Cuomo Steering Clear of Staten Island Congressional Race

Councilman Vincent Gentile and District Attorney Daniel Donovan debate in Staten Island. (Screenshot: NY1)
Councilman Vincent Gentile and District Attorney Daniel Donovan debate in Staten Island. (Screenshot: NY1)

Gov. Andrew Cuomo said today he won’t make an endorsement in the special election for a congressional seat representing Staten Island and part of Brooklyn—despite taking sides in the district in the past.

“You know, I normally leave local races to the localities,” Mr. Cuomo, a Democrat, said today when asked about the race between Republican Staten Island District Attorney Daniel Donovan and Democratic City Council Vincent Gentile, after he spoke at an Association for a Better New York breakfast.

Despite his comment, Mr. Cuomo has often gotten involved in “local races”—in fact just last year he endorsed former Councilman Domenic Recchia, a Democrat, when he ran for the very same seat. Mr. Recchia was trounced in the November election by Congressman Michael Grimm, who went on to resign his seat after pleading guilty to felony tax evasion charges. Mr. Cuomo has endorsed candidates in other congressional races as well.

Mr. Cuomo’s decision not to weigh in and support a member of his own party comes as national Democrats have also stayed away from the congressional race, with the party not sending money Mr. Gentile’s way.

“With just ten days to go until the election, we are laser-focused on meeting voters and getting Vinnie Gentile’s message out there,” Justin Brannan, Mr. Gentile’s spokesman, said. “People know Vinnie will hit the ground running on day one by pushing back against Republican gridlock politics in support of pragmatic policies that will benefit working families, raise the minimum wage, safeguard seniors, cut taxes for those who need it most, and grow our economy. The respected elected officials of this district who share these same goals have offered their endorsement, and we are proud to have their support on the May 5th.”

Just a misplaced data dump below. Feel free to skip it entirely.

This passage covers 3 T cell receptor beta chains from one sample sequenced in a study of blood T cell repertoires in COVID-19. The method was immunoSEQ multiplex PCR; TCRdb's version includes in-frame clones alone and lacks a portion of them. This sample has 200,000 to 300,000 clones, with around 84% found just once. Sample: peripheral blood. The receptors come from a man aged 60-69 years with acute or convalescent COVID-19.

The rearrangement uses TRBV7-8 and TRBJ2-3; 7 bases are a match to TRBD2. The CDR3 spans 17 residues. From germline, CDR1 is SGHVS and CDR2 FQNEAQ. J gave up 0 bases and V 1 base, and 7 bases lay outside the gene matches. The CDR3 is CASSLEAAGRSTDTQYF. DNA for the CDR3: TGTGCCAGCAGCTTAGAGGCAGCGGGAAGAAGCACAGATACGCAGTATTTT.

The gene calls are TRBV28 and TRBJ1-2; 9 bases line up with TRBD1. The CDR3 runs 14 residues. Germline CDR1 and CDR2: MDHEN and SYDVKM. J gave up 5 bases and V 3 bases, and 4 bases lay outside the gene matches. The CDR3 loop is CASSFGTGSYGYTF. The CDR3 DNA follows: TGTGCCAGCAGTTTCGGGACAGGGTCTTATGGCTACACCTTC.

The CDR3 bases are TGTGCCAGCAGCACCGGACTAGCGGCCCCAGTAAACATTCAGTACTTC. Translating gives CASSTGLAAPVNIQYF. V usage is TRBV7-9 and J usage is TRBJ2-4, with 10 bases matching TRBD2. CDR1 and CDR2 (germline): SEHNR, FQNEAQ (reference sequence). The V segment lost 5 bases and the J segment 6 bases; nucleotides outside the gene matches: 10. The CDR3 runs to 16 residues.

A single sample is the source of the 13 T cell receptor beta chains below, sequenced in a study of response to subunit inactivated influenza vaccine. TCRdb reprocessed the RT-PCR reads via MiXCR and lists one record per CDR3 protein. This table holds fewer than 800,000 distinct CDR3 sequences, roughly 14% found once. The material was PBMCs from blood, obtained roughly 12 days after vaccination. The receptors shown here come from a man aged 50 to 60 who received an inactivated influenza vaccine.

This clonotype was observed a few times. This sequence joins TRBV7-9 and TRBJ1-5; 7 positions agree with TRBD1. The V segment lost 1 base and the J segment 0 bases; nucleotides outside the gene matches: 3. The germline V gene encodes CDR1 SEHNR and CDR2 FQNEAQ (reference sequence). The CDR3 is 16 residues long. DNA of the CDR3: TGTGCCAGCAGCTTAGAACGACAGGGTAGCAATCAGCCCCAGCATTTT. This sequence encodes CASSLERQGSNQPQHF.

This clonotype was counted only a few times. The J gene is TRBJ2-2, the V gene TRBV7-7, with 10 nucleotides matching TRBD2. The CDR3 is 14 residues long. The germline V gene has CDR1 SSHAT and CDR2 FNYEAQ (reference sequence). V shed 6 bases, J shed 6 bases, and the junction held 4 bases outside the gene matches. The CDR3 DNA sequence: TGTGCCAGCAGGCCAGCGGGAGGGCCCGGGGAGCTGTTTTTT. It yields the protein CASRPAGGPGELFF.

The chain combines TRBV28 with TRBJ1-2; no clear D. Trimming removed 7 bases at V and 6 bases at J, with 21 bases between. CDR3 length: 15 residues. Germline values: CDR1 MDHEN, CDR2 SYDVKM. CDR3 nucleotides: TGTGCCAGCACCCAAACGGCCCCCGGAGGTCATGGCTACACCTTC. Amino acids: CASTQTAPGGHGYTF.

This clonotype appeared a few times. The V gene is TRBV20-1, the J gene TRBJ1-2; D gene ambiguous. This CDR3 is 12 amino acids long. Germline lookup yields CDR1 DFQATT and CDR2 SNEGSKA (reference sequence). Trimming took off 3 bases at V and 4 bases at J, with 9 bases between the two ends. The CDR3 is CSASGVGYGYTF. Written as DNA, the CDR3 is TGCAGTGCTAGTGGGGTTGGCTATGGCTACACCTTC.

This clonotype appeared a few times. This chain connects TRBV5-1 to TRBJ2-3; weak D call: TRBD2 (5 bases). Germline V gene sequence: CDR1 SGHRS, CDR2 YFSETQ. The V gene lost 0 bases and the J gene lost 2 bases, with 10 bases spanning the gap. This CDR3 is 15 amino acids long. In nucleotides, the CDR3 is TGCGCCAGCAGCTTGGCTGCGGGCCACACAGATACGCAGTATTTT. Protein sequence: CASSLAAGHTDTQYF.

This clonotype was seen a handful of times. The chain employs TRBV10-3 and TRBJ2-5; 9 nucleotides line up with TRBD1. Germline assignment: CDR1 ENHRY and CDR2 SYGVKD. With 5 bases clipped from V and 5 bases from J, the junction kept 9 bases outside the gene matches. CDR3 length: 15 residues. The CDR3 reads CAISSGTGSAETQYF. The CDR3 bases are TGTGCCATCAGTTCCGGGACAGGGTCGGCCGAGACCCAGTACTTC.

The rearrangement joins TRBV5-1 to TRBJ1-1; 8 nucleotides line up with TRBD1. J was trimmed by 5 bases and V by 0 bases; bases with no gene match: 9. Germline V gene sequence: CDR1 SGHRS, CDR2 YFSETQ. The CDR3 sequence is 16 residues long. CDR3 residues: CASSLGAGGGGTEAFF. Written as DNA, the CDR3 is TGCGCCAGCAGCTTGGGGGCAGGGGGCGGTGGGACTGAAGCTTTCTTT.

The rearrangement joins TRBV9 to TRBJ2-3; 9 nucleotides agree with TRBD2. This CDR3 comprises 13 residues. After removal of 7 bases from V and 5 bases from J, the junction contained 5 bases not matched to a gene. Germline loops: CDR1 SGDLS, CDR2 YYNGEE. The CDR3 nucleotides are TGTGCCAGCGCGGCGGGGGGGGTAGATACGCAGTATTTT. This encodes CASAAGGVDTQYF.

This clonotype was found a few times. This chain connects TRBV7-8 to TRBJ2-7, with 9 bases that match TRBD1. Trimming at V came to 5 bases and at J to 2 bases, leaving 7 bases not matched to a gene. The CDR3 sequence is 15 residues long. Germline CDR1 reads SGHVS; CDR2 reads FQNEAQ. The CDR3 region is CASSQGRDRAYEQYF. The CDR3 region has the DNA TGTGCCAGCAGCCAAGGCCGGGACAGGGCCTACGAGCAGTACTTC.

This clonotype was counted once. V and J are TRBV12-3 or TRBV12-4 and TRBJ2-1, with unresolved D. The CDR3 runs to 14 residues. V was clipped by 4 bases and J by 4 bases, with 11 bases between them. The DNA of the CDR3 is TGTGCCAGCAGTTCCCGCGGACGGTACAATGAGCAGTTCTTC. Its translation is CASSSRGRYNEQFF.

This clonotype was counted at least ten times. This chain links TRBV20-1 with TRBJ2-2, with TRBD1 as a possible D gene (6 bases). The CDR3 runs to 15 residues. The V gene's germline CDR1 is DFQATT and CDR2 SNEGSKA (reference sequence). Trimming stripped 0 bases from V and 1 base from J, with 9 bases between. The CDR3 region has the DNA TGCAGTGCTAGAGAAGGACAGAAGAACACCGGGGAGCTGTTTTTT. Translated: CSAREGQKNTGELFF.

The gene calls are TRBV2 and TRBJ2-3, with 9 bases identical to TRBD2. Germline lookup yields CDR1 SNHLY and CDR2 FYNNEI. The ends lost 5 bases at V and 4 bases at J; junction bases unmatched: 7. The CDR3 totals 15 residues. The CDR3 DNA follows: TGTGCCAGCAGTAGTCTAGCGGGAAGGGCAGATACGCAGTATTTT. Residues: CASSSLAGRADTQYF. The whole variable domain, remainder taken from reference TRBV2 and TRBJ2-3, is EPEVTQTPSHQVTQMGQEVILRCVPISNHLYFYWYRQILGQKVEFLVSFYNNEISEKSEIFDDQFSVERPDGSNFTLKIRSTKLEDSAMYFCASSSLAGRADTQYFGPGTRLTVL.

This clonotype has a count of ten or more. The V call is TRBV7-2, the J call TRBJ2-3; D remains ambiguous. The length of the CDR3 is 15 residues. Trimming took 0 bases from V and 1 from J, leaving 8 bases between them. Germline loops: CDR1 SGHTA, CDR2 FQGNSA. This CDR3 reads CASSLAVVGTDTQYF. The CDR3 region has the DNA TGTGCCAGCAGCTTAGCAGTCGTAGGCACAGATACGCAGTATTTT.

Mr. Donovan, meanwhile, told reporters today he’d had a long-standing working relationship with Mr. Cuomo.

“I’ve worked hand-in-hand with the governor, both as the attorney general and as the governor, so that’s a personal choice that the governor has made,” Mr. Donovan said. “But I’ve had a relationship with the governor since he’s been attorney general.”

Mr. Donovan himself ran to replace Mr. Cuomo as attorney general when Mr. Cuomo ran for governor—but lost to Democrat Eric Schneiderman.

Mr. Cuomo is relatively popular in the right-leaning congressional district, winning Staten Island even as Mr. Recchia, a fellow Democrat, lost in November.

Will Bredderman contributed reporting.  Cuomo Steering Clear of Staten Island Congressional Race